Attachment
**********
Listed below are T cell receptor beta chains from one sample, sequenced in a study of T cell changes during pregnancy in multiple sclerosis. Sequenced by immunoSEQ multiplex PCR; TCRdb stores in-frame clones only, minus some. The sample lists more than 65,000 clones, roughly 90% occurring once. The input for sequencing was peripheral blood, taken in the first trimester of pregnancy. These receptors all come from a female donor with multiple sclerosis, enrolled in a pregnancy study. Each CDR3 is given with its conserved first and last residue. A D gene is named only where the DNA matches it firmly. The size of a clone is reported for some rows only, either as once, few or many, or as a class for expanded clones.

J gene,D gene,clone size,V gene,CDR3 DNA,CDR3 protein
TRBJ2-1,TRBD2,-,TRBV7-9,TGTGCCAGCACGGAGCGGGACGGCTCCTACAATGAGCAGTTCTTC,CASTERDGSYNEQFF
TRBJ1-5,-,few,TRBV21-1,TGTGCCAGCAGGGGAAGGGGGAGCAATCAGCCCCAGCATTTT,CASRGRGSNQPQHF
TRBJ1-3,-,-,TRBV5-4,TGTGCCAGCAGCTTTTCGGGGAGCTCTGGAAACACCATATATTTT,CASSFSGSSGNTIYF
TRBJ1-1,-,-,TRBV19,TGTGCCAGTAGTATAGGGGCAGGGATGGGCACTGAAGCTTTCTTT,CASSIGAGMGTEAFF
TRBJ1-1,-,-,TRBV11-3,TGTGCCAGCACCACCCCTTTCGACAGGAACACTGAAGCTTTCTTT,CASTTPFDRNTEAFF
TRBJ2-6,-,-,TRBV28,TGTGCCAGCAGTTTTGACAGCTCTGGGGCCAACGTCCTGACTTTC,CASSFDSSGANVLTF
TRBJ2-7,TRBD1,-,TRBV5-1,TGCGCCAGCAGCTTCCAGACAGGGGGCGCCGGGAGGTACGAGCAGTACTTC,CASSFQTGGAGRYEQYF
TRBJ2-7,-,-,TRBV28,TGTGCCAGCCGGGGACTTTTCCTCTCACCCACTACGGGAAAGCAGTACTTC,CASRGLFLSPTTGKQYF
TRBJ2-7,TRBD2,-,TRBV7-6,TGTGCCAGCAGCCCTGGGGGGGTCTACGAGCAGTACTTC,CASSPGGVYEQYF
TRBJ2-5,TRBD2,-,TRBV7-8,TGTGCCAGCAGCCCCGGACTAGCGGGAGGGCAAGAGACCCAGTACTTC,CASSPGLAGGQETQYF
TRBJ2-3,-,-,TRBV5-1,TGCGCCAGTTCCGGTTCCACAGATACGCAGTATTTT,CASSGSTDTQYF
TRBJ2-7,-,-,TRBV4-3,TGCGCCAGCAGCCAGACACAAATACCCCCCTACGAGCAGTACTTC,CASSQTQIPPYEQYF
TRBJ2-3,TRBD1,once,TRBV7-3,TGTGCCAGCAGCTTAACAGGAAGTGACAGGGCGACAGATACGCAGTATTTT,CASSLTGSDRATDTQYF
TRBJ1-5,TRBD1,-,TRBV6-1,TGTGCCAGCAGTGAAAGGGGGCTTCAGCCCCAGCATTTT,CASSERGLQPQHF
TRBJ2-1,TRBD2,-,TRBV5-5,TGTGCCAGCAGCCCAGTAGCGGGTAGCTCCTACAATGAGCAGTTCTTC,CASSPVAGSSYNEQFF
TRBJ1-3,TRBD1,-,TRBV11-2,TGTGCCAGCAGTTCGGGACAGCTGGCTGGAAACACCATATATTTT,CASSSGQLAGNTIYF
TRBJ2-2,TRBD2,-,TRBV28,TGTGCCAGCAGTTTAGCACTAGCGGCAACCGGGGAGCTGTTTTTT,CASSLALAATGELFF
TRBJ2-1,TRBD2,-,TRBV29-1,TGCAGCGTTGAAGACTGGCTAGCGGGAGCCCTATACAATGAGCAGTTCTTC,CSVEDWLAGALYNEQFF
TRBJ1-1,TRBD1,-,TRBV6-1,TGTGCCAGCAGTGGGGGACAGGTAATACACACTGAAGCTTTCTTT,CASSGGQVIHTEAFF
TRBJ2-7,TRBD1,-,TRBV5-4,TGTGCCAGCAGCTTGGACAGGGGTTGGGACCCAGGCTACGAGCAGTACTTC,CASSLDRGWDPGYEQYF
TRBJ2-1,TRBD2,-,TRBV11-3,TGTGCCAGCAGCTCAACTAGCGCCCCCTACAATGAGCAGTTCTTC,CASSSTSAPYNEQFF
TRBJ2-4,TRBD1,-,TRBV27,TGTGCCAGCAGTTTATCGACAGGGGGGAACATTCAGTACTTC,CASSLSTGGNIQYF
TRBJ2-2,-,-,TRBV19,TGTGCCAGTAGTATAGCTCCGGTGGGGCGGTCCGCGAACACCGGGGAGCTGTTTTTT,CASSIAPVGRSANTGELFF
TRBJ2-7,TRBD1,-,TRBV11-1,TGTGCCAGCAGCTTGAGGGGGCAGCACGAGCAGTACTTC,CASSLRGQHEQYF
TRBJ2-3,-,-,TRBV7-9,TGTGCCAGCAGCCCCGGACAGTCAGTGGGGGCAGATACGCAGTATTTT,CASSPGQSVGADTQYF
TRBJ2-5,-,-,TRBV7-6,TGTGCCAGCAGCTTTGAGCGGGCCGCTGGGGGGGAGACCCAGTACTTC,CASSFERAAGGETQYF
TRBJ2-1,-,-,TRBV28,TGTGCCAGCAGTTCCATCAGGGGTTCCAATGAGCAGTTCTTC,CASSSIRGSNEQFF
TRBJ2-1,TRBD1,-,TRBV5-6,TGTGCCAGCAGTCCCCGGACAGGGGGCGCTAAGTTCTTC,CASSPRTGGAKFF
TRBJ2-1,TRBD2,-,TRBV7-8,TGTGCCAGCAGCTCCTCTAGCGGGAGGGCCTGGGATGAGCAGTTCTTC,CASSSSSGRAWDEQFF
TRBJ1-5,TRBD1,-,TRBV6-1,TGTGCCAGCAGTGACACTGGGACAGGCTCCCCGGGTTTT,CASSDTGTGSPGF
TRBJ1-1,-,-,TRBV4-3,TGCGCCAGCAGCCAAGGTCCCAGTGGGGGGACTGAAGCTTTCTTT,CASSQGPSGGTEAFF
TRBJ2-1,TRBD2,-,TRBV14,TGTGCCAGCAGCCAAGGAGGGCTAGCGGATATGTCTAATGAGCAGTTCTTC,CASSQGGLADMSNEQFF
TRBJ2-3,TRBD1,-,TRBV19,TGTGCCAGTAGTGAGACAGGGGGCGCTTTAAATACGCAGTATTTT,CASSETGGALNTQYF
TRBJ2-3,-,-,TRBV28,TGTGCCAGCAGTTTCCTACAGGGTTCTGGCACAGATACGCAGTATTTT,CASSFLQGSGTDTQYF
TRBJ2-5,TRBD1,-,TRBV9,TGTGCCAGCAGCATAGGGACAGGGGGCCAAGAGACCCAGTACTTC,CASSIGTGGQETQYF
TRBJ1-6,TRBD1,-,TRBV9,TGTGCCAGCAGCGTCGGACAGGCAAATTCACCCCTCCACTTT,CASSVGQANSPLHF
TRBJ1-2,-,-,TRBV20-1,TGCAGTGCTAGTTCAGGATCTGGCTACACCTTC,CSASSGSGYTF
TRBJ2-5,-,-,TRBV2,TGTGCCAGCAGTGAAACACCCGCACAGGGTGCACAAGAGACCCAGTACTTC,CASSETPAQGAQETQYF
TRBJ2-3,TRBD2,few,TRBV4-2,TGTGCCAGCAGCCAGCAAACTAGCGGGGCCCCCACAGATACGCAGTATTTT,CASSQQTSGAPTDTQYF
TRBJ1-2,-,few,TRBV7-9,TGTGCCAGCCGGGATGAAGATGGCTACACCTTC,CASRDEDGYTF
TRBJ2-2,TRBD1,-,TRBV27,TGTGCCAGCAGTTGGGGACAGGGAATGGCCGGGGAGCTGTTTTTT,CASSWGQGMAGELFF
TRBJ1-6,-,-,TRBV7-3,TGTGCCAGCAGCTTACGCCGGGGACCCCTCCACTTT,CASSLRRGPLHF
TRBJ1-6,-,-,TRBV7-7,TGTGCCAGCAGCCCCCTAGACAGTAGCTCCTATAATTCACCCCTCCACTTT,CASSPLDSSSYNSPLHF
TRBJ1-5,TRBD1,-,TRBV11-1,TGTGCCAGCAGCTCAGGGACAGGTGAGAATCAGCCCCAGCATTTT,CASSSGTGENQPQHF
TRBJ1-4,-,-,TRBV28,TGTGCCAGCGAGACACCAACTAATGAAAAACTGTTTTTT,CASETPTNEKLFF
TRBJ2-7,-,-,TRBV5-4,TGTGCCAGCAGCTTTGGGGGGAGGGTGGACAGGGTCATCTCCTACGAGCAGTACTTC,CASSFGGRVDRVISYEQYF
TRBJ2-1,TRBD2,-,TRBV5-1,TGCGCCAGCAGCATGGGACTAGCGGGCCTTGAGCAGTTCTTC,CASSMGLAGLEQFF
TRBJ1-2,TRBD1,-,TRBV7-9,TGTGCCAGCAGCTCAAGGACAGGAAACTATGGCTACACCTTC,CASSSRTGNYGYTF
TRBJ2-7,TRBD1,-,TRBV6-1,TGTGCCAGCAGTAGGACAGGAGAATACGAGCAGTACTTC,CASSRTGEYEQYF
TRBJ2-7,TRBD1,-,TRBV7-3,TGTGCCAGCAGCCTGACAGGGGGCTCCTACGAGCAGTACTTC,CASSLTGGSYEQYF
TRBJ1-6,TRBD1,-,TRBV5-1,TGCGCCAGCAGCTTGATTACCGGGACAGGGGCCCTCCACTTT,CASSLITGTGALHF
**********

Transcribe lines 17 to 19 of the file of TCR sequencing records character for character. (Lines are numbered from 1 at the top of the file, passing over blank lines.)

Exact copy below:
TRBJ2-1,TRBD2,-,TRBV5-5,TGTGCCAGCAGCCCAGTAGCGGGTAGCTCCTACAATGAGCAGTTCTTC,CASSPVAGSSYNEQFF
TRBJ1-3,TRBD1,-,TRBV11-2,TGTGCCAGCAGTTCGGGACAGCTGGCTGGAAACACCATATATTTT,CASSSGQLAGNTIYF
TRBJ2-2,TRBD2,-,TRBV28,TGTGCCAGCAGTTTAGCACTAGCGGCAACCGGGGAGCTGTTTTTT,CASSLALAATGELFF